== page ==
How to fight inflation with the lessons of history

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Annual expenditure in the Union reached the staggering figure of 16 times its pre-war budget. Despite the need for funds, there was great fear in Congress of raising taxes because of Americans’ well-known antipathy to taxation.

But Salmon P. Chase, the fiscally conservative Secretary of the Treasury, had a deathly fear of inflation. He recognized that without revenue, the government would have to resort to the printing press. After the southern states seceded, interest rates on the country’s debt soared and foreigners refused to lend.

Thaddeus Stevens, chairman of the House Ways and Means Committee, went further than Mr. Chase imagined by inventing an entirely new tax code. Previously, the Union had financed itself with customs duties on foreign trade, which it raised on several occasions. Along with this, he created a system of “internal taxes”, on everything from personal income to leaf tobacco, alcohol, hogs slaughtered and auctioneers’ fees. Congress also created a new office to collect taxes, a precursor to the Internal Revenue Service, underscoring its commitment to raising revenue in this way.

Mr. Stevens had no idea how much revenue the taxes would generate, or even whether people would pay them. (“All on earth and under the land must be taxed,” grumbled an Ohioan.) But in 1865 the Treasury withdrew $300 million from customs and inland taxes, six times its prewar tax revenue.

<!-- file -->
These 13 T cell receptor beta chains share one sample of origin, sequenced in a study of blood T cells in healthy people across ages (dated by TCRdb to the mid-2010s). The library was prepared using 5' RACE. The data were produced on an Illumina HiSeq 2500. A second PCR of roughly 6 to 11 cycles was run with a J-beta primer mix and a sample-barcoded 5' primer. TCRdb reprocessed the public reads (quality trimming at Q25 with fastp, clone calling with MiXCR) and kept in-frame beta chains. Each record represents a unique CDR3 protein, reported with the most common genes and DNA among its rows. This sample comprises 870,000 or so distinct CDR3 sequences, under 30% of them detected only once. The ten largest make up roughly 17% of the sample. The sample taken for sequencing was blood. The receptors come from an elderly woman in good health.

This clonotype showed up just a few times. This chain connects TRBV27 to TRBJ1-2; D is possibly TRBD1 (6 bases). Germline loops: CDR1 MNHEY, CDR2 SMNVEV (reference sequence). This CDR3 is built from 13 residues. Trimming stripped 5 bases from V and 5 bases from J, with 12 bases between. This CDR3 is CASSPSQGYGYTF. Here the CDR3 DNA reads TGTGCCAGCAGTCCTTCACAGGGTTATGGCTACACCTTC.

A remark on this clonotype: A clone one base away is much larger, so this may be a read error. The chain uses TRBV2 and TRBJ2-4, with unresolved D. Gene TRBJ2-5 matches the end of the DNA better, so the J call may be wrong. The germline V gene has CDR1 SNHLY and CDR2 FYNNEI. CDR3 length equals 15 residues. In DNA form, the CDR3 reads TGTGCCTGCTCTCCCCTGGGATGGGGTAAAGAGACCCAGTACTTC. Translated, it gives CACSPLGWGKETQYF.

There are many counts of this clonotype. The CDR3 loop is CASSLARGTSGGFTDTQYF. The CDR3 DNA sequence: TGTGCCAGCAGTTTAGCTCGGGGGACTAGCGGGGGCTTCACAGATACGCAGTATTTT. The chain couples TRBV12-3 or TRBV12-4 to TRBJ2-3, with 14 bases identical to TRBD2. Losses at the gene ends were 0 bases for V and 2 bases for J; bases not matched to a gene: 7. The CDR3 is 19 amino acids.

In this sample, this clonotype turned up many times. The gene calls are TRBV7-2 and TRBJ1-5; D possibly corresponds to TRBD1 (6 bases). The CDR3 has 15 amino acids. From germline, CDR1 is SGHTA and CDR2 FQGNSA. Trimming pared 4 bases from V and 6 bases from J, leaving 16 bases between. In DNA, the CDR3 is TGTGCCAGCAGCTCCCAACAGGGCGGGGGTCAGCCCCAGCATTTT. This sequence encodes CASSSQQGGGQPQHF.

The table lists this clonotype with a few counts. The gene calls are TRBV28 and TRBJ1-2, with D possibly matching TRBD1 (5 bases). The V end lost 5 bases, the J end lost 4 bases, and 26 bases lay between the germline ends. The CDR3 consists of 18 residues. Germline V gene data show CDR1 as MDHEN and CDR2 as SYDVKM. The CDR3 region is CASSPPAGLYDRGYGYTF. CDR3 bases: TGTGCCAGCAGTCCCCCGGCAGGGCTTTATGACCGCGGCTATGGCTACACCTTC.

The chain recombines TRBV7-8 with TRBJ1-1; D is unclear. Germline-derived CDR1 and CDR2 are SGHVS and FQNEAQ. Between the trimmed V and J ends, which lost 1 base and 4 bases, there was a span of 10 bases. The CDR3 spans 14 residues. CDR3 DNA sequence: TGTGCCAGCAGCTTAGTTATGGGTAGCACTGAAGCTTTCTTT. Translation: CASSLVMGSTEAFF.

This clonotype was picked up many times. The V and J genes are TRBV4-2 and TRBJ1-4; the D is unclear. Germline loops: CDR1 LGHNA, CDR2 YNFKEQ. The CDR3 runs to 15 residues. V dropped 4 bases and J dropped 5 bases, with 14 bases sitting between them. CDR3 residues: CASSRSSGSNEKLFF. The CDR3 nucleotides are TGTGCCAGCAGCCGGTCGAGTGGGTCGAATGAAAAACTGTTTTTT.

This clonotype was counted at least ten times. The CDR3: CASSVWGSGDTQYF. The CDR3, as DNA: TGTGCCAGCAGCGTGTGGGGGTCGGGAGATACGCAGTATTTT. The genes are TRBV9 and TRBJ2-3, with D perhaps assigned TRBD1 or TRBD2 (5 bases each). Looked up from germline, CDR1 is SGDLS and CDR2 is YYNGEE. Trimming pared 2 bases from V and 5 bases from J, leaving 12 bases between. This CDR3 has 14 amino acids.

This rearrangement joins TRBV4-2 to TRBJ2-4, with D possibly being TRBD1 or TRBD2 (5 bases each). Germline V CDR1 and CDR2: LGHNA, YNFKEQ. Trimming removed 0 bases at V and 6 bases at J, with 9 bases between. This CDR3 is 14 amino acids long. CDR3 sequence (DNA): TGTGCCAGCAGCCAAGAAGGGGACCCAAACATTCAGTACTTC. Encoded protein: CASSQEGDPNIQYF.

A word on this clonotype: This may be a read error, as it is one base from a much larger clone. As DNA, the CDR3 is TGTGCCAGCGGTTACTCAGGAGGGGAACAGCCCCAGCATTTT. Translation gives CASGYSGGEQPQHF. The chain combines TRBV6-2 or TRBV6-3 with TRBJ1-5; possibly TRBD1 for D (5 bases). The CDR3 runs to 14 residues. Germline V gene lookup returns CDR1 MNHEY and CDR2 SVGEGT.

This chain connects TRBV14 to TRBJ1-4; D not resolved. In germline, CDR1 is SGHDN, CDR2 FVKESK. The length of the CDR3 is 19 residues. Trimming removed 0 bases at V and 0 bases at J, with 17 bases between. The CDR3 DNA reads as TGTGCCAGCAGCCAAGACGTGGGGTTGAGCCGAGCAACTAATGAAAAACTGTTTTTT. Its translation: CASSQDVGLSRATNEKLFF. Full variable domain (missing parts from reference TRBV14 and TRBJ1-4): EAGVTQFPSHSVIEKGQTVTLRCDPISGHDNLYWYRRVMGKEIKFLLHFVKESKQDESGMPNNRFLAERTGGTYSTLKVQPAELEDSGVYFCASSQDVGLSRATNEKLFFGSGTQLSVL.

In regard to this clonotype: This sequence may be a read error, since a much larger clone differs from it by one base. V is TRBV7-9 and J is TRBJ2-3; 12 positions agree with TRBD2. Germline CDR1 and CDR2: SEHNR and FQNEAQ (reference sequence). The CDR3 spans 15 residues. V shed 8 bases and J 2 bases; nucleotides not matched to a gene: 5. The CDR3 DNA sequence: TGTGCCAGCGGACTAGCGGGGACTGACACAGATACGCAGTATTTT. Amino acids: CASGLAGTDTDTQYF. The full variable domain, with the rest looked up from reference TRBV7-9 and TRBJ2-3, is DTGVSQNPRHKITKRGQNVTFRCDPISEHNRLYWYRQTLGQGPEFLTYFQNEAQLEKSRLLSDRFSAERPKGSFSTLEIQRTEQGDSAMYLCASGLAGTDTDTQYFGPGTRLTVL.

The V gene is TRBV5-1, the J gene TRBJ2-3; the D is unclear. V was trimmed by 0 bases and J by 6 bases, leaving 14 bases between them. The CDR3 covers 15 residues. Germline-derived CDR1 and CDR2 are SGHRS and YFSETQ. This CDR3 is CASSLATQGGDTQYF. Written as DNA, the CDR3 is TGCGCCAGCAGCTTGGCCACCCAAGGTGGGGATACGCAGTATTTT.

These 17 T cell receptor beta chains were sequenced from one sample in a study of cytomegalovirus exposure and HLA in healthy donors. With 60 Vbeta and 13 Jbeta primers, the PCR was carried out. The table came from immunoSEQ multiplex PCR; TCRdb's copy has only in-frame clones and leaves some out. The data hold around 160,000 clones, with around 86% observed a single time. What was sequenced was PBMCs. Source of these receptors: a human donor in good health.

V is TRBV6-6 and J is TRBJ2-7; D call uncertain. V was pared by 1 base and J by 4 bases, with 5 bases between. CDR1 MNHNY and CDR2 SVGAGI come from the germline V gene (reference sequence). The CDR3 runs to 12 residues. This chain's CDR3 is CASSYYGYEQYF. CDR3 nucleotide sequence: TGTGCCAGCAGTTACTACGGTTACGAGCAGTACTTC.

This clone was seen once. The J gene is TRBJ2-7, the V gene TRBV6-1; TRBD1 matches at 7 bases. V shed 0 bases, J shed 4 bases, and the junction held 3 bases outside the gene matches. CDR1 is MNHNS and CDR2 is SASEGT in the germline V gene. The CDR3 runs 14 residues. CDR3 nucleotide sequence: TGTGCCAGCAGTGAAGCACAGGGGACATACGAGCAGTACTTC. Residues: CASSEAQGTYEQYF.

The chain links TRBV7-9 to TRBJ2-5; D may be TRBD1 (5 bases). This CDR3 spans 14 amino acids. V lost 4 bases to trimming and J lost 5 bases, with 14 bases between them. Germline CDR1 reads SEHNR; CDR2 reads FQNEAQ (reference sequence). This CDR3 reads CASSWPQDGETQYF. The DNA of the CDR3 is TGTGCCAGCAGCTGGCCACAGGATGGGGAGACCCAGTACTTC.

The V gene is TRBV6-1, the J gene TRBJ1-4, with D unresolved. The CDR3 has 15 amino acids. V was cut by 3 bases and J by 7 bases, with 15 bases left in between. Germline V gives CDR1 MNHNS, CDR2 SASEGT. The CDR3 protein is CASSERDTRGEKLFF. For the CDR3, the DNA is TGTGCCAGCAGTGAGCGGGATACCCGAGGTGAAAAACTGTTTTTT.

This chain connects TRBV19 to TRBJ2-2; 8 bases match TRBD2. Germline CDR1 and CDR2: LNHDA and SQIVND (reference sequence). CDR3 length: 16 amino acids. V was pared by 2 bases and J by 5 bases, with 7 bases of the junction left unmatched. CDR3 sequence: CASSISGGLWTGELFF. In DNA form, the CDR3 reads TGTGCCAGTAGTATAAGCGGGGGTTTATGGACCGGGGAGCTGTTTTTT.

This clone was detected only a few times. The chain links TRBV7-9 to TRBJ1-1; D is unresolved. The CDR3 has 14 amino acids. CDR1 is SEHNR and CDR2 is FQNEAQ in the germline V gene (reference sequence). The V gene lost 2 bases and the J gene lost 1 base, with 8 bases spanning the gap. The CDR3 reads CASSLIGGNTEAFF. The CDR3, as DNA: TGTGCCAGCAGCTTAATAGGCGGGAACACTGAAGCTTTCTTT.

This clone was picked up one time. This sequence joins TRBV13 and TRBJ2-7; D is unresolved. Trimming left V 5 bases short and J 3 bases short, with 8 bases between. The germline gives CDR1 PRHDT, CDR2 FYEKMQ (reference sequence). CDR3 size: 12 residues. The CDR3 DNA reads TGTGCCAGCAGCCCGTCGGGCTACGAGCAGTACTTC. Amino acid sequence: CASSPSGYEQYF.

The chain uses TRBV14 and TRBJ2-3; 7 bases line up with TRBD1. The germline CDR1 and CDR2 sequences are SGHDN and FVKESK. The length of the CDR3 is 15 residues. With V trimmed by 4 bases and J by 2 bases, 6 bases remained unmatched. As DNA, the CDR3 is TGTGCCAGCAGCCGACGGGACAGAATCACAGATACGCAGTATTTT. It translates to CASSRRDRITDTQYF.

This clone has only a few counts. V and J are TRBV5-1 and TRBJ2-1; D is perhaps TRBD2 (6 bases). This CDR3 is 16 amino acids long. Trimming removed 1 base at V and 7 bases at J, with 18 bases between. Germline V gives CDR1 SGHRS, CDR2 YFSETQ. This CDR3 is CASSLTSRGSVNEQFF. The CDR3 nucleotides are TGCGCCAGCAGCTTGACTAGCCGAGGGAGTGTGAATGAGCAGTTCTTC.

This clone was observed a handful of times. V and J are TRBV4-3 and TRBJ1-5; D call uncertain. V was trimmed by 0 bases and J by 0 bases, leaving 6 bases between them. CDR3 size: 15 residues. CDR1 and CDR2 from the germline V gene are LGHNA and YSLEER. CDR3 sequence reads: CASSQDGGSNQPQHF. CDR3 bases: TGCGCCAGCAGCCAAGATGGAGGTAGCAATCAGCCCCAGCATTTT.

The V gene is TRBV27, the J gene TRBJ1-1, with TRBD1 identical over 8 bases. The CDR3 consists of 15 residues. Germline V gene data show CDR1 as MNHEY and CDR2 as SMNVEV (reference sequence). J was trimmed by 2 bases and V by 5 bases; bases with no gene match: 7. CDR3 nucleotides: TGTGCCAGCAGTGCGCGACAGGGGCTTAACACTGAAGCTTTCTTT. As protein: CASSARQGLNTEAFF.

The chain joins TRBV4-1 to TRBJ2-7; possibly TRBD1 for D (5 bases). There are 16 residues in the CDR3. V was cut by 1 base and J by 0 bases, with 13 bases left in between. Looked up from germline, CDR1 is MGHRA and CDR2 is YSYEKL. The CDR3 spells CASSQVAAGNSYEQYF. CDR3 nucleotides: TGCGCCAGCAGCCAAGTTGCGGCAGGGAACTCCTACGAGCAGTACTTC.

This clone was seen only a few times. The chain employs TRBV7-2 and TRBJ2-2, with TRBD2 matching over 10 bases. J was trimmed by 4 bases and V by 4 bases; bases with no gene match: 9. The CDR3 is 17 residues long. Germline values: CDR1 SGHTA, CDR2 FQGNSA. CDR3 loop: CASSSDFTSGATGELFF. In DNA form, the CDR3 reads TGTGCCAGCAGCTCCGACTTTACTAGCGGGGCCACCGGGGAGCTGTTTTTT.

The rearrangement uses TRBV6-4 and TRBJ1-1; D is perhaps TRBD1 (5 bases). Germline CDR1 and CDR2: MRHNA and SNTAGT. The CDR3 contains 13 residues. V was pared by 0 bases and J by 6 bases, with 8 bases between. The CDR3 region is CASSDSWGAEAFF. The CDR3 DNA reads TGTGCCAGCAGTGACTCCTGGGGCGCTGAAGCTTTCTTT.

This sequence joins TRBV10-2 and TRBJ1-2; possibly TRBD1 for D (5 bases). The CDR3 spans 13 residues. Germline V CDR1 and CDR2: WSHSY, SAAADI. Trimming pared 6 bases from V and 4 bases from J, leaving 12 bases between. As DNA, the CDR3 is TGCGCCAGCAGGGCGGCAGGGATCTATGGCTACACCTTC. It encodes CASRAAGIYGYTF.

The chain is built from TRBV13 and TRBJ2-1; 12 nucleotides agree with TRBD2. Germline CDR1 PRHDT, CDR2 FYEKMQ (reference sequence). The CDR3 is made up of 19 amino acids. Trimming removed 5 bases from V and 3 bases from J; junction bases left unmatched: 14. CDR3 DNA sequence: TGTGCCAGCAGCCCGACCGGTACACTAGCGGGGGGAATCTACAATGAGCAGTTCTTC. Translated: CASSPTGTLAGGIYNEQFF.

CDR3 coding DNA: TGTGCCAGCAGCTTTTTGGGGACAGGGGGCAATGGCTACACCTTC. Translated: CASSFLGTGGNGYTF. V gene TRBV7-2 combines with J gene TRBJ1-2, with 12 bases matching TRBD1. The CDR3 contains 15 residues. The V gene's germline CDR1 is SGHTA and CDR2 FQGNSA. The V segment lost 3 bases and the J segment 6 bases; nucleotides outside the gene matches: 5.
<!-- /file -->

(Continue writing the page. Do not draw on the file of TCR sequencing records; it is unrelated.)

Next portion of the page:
These revenues helped to moderate the inflation created by the issue of “greenbacks”, bills that circulated like money, to pay for the war. The credit of the country improved and Mr. Chase was able to borrow prodigious sums. Ultimately, inflation in the Union was no higher than during the two world wars of the following century.

The Confederation faced similar financial challenges. Christopher Memminger, its German-born Treasury Secretary, warned that printing banknotes was “the most dangerous of all fundraising methods”. But the South was ideologically opposed to taxation, especially by the central government.

The South approved a very modest tax (half a percent on real estate), but collection was left to the states and few tried to collect it. With cotton shipments to Europe blocked by the Union blockade, Mr Memminger soon realized he had no choice but to print notes to cover the cost of the war . These swelled at a catastrophic rate.

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